By Anthony Capkun
March 21, 2013 – Northern Ontario and the Greater Toronto Area (GTA) will be hubs of construction activity over the next few years, drawing in workers from outside Ontario’s regions to meet the growing demand for skilled trades.
A newly released labour market forecast from the Construction Sector Council (CSC) says requirements diverge across Ontario, depending on the timing and scale of major projects but, overall, the industry may need to recruit about 40,000 workers from outside the province.
“Each region has distinct patterns of construction activity,” said David Brisbin, executive director of the Construction Employers Coordinating Council of Ontario. “A lot depends on the location, timing and scale of mining, utility and infrastructure projects… Next to finding enough workers for those projects, the challenge will be moving these specialized and experienced trades to the big projects at the right time.”
“Construction Looking Forward, Ontario 2013-2021” highlights the labour market situation in each of the province’s five regions. The report says GTA labour requirements are driven largely by the nuclear power plant refurbishment, transmission, other utilities work and transportation projects.
Northern Ontario is in the midst of a resource development boom, with many major mining and infrastructure projects underway, and more being proposed, driving demand for specialized skilled trades up by 65%.
Central Ontario labour markets remain more or less balanced, with a shallow expansion. There is little change in construction employment over the 2013-2021 period in Eastern Ontario; the only consistent source of rising demand being commercial building.
By contrast, a stop-go-stop pattern in Southwestern Ontario, including highway work, the Windsor Bridge and utility projects creates some volatility for key trades and occupations.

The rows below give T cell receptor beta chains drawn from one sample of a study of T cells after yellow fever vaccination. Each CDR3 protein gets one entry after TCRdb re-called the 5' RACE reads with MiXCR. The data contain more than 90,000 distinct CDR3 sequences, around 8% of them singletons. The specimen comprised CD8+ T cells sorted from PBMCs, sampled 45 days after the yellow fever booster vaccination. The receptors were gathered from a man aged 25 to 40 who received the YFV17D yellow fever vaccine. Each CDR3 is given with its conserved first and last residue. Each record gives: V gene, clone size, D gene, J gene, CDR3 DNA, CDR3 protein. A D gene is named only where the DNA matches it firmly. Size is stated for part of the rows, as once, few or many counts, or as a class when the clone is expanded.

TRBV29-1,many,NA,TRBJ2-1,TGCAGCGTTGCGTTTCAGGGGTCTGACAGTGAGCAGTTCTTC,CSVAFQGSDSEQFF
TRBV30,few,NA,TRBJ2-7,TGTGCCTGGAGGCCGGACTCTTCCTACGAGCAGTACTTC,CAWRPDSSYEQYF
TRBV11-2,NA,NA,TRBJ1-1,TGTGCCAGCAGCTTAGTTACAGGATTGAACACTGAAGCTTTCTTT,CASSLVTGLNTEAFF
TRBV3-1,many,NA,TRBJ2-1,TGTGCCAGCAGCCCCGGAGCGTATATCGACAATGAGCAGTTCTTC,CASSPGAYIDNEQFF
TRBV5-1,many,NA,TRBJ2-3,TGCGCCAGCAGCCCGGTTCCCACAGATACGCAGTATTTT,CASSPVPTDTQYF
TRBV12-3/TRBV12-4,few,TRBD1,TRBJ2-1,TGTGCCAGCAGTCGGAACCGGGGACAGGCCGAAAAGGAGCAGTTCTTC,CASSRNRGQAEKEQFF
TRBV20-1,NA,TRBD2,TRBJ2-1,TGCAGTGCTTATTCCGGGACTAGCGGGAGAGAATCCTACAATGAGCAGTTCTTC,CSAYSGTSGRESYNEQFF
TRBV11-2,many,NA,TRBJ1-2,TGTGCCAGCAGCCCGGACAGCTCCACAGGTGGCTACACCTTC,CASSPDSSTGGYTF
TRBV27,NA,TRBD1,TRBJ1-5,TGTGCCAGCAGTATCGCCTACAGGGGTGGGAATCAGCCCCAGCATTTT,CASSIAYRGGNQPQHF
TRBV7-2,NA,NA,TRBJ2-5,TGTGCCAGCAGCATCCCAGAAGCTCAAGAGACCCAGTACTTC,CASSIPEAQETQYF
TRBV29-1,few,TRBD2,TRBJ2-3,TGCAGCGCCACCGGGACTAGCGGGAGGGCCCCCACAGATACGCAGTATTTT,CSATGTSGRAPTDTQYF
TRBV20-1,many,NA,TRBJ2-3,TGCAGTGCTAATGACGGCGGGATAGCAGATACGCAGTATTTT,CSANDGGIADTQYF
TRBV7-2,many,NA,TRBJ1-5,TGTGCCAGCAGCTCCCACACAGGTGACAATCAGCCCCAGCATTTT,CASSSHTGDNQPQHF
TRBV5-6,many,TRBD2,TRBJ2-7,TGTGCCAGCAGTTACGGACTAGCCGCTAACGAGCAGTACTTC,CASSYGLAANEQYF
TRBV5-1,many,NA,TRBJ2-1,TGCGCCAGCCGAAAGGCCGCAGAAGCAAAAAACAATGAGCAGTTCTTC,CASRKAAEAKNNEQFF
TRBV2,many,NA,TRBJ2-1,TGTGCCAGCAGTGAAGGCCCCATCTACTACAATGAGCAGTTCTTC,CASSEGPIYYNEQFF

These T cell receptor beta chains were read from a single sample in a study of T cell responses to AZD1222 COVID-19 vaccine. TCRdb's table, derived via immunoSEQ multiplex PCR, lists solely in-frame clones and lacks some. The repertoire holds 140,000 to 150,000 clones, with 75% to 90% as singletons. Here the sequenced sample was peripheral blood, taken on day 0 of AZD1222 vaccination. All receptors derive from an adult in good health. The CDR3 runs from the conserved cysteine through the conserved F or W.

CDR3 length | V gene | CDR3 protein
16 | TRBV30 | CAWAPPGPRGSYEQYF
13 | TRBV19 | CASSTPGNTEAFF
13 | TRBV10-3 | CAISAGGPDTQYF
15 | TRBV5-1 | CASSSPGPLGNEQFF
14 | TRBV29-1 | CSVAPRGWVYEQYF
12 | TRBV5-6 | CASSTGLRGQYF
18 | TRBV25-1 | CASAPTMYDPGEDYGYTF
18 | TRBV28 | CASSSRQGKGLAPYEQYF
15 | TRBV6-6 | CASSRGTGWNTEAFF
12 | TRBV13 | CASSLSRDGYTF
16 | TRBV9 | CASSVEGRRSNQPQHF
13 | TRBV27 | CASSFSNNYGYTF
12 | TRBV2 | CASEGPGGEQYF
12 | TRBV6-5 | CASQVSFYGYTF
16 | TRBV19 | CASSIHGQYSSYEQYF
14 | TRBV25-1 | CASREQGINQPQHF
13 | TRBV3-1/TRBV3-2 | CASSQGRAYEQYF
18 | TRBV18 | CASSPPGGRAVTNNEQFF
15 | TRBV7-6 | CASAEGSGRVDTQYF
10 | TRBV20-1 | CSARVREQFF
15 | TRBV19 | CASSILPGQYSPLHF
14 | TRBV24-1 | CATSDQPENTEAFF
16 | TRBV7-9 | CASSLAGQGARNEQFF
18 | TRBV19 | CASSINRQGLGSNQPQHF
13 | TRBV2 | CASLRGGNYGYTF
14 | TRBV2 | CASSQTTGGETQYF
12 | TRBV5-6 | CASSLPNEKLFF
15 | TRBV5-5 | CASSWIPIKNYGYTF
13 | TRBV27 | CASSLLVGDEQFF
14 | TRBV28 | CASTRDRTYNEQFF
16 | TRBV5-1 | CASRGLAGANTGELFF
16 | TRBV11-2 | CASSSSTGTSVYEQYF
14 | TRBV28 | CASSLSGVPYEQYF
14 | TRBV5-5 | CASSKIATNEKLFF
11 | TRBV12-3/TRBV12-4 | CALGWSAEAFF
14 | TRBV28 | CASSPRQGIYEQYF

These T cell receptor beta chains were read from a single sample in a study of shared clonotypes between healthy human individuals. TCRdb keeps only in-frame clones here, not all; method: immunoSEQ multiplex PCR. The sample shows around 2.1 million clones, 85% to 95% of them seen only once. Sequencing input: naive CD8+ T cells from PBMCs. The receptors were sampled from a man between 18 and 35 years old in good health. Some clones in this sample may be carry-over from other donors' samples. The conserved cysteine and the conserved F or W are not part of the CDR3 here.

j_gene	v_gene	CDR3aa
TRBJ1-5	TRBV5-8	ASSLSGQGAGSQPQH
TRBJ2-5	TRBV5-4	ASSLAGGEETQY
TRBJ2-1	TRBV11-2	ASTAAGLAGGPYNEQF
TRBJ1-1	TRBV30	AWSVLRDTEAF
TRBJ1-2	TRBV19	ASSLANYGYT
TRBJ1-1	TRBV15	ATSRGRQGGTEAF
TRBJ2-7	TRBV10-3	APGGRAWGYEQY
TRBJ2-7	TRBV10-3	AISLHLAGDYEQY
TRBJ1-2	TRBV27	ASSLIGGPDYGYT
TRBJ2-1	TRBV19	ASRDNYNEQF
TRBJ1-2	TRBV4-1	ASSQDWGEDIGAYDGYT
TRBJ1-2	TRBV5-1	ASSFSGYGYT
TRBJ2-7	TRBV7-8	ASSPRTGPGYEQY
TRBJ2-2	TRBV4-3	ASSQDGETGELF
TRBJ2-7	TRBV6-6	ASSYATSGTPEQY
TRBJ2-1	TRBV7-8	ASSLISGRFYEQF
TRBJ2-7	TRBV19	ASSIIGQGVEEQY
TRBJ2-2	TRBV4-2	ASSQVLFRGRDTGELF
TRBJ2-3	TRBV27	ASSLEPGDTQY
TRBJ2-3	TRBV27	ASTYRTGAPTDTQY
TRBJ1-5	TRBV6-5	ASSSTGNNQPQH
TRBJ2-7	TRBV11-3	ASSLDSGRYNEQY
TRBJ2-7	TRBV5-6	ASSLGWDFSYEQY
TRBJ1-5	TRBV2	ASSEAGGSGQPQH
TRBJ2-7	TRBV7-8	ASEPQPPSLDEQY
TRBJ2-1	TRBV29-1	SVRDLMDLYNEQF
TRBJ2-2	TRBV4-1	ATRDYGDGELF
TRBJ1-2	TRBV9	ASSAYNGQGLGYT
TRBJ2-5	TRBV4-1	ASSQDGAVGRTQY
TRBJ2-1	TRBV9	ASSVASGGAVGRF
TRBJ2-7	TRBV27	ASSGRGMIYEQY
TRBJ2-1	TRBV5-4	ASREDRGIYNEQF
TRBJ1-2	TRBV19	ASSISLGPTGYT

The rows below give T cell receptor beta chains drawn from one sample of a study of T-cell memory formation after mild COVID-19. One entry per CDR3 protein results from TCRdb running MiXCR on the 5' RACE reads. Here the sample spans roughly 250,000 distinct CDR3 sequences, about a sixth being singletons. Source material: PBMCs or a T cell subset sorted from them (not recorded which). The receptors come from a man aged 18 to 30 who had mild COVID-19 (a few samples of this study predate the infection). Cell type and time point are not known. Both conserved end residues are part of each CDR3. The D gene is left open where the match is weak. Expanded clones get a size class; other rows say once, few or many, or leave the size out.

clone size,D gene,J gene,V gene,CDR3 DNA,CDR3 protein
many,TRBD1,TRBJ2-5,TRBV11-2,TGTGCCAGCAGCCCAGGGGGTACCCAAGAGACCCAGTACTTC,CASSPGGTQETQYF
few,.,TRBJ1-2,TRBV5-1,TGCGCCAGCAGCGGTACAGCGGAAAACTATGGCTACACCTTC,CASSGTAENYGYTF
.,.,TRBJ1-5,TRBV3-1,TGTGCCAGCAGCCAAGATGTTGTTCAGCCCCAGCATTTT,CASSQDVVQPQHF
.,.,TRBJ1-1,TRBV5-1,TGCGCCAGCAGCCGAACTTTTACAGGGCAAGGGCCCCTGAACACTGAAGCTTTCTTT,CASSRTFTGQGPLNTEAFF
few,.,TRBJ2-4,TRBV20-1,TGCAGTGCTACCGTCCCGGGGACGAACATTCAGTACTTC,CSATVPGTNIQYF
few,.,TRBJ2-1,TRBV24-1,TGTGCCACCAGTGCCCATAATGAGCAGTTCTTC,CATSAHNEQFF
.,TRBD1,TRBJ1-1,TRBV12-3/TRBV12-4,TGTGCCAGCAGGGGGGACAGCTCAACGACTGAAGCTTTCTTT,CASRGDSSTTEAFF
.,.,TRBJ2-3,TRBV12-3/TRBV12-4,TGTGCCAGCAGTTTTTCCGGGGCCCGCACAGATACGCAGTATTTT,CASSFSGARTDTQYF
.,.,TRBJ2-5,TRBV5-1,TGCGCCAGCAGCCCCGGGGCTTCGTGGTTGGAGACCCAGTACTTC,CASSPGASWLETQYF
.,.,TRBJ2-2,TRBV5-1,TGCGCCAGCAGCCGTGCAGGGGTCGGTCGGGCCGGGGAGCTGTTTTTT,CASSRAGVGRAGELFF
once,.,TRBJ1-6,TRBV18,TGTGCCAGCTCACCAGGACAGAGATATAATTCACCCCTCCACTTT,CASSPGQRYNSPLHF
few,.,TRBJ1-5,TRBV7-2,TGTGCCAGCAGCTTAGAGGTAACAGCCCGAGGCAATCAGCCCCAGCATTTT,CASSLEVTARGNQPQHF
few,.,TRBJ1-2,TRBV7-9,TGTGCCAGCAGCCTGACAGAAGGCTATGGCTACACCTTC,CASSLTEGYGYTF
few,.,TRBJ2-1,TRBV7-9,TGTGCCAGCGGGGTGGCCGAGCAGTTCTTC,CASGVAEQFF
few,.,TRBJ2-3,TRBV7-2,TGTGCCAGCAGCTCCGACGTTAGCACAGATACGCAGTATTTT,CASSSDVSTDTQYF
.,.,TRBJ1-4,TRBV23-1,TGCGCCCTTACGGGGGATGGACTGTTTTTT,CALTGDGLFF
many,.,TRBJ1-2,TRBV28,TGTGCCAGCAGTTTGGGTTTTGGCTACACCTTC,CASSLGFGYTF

The forecast scenario estimates that retirements will take about 75,000 workers out of the market between 2013 and 2021, though 55,000 first-time new entrants are estimated to enter construction during this same period. The number of first-time new entrants is based on historical levels, and this may be a challenge as construction will be competing against other sectors facing similar demographics.
“With a large proportion of today’s workforce heading into retirement, successful recruitment strategies aimed at youth, women, Aboriginal people and immigrants are key to replacing them,” said Patrick Dillon, business manager/secretary treasurer of the Provincial Building & Construction Trades Council of Ontario.
“Training and apprenticeship programs and organizations like the Ontario College of Trades—which was established to work with industry to address current and future labour force requirements—are also a priority,” he added.
New housing activity has been on a strong recovery since 2009, but a mild decline is expected in 2013. It then turns up slightly in 2016, but remains below the record highs of 2007.
The overall downturn in housing is due mostly to slowing population growth and a subsequent change in the type of houses being built. Even during periods of slower growth, recruiting and training initiatives remain important to ensure the skilled workforce is available to meet current and future needs.
Each year, the CSC releases nine-year labour forecast scenarios following consultations with industry leaders (including owners, contractors and labour groups), as well as governments and educational institutions.